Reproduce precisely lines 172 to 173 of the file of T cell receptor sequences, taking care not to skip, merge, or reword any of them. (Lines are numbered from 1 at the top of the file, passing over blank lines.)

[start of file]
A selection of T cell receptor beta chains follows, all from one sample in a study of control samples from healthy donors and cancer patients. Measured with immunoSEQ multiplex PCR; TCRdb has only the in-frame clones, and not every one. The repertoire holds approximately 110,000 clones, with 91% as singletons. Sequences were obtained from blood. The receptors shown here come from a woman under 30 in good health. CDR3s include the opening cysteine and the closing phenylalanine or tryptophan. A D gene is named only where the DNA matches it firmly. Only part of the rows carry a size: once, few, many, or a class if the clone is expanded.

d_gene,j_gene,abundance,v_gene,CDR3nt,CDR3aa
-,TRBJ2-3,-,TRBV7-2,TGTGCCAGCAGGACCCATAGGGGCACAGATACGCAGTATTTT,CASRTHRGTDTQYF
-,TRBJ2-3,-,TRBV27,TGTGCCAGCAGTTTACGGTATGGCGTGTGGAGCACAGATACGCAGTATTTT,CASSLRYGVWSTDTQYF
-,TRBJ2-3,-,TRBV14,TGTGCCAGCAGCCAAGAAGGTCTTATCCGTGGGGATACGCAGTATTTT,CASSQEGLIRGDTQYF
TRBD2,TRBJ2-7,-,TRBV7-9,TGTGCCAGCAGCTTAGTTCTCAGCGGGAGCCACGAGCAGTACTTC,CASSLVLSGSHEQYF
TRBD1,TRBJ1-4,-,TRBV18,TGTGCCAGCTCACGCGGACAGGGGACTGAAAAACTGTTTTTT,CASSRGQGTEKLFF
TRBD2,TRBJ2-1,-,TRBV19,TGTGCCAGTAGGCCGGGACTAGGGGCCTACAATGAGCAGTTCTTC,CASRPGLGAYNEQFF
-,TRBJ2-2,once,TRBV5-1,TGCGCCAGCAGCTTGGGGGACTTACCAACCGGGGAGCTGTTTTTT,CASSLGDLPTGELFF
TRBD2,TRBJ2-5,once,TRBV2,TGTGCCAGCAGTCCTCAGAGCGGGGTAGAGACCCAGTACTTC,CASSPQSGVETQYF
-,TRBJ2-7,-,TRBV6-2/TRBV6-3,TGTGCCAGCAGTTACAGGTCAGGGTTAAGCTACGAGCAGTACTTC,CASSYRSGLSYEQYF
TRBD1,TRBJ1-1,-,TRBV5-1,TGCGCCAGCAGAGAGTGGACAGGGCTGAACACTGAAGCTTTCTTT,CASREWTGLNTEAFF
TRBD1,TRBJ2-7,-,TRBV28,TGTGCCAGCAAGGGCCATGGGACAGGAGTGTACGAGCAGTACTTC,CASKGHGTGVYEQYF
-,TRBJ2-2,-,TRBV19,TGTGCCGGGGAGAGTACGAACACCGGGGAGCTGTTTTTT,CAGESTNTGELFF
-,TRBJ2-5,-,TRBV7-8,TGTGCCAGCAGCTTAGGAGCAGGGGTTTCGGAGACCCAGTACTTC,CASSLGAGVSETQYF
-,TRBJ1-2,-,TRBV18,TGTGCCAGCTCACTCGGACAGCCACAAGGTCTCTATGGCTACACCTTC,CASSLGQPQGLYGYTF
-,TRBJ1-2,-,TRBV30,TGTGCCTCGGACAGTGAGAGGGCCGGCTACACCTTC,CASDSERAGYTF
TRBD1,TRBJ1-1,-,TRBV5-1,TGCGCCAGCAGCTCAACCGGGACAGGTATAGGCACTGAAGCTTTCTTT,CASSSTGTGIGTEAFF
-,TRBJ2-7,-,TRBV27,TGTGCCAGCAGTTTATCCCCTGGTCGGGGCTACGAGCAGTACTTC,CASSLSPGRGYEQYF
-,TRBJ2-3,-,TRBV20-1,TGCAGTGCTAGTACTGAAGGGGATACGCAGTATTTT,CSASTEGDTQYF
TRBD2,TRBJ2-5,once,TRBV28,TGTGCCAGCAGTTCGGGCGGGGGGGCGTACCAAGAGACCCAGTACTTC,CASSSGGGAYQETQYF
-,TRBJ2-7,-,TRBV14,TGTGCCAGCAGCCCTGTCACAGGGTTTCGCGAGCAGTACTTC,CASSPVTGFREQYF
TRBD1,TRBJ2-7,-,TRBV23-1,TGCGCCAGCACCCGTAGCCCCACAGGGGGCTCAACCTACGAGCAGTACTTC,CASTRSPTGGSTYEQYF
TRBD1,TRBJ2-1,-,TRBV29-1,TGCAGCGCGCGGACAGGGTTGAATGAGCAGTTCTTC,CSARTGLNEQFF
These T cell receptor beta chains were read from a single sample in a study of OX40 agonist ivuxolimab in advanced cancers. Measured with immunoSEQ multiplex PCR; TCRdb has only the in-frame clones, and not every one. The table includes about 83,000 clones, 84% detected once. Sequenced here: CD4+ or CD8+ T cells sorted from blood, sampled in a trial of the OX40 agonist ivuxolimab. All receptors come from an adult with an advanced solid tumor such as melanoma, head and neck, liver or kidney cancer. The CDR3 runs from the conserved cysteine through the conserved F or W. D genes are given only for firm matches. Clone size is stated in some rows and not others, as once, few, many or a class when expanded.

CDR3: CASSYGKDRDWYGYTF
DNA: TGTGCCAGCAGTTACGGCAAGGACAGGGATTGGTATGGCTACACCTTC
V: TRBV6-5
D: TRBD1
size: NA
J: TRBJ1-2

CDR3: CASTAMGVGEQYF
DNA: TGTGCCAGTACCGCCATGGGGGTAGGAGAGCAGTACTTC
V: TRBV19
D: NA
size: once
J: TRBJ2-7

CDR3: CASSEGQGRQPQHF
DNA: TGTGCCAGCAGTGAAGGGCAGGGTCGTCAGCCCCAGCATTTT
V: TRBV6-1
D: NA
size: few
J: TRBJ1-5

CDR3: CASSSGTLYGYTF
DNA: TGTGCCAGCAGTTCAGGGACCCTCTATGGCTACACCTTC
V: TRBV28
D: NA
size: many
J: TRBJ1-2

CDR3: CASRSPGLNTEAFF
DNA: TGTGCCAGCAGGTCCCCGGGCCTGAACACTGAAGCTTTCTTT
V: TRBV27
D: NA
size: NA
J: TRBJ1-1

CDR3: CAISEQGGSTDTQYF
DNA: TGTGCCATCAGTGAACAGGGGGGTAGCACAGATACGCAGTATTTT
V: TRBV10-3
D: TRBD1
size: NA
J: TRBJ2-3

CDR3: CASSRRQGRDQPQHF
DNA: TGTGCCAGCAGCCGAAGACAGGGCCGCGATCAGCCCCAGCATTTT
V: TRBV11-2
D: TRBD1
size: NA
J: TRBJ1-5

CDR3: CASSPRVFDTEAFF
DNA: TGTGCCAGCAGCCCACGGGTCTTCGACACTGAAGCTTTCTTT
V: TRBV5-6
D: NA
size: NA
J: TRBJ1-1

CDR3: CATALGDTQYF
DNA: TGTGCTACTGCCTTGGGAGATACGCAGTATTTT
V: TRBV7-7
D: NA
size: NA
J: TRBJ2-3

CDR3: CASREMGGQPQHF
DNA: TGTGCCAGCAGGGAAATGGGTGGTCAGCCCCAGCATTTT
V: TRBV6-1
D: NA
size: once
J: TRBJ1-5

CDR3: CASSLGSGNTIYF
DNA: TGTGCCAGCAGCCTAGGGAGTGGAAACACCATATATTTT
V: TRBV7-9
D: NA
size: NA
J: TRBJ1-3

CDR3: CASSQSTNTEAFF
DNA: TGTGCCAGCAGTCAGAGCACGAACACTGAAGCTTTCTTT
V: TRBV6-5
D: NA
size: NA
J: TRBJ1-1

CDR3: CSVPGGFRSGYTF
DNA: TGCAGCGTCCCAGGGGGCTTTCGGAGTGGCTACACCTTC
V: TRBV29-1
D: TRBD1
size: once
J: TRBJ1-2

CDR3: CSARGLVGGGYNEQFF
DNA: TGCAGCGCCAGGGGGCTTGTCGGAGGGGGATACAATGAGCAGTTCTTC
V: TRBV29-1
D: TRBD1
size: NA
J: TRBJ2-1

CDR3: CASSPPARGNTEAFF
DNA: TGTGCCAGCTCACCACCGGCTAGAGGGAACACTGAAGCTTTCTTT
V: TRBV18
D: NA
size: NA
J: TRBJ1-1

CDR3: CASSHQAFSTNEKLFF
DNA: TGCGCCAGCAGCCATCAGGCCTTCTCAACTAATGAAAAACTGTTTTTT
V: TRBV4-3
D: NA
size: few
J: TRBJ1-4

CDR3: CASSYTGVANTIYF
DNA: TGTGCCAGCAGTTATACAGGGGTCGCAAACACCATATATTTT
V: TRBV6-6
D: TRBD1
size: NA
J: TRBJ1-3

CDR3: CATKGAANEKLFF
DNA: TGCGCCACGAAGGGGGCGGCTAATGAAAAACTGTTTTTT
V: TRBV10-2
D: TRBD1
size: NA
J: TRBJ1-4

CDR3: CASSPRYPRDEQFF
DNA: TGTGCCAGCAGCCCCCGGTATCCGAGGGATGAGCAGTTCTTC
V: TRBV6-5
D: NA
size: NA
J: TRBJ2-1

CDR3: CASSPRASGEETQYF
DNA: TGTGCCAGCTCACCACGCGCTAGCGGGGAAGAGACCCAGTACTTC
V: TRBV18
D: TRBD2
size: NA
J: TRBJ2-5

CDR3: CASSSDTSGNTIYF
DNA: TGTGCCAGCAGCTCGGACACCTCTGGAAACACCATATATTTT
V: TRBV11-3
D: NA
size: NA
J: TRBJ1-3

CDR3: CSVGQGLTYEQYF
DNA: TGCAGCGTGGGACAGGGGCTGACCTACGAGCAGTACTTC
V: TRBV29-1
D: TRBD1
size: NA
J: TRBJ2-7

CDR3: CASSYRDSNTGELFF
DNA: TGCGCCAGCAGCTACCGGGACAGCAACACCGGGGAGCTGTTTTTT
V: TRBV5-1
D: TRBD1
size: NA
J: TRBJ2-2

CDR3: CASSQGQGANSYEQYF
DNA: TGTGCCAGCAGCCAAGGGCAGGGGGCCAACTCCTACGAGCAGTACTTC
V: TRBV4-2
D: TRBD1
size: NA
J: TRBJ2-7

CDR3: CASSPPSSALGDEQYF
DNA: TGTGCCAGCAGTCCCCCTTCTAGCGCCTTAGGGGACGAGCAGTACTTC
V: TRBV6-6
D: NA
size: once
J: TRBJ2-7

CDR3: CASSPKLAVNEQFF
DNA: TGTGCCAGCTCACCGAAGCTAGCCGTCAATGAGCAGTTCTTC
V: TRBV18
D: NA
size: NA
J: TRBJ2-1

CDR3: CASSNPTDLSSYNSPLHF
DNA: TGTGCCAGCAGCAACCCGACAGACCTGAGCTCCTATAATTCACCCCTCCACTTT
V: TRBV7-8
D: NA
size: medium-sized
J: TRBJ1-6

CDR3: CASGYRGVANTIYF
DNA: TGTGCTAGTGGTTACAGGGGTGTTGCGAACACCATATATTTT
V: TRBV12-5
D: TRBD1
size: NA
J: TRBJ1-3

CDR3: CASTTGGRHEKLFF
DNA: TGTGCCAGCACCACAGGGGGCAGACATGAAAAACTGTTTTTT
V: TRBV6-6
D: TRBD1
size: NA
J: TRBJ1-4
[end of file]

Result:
V: TRBV6-6
D: NA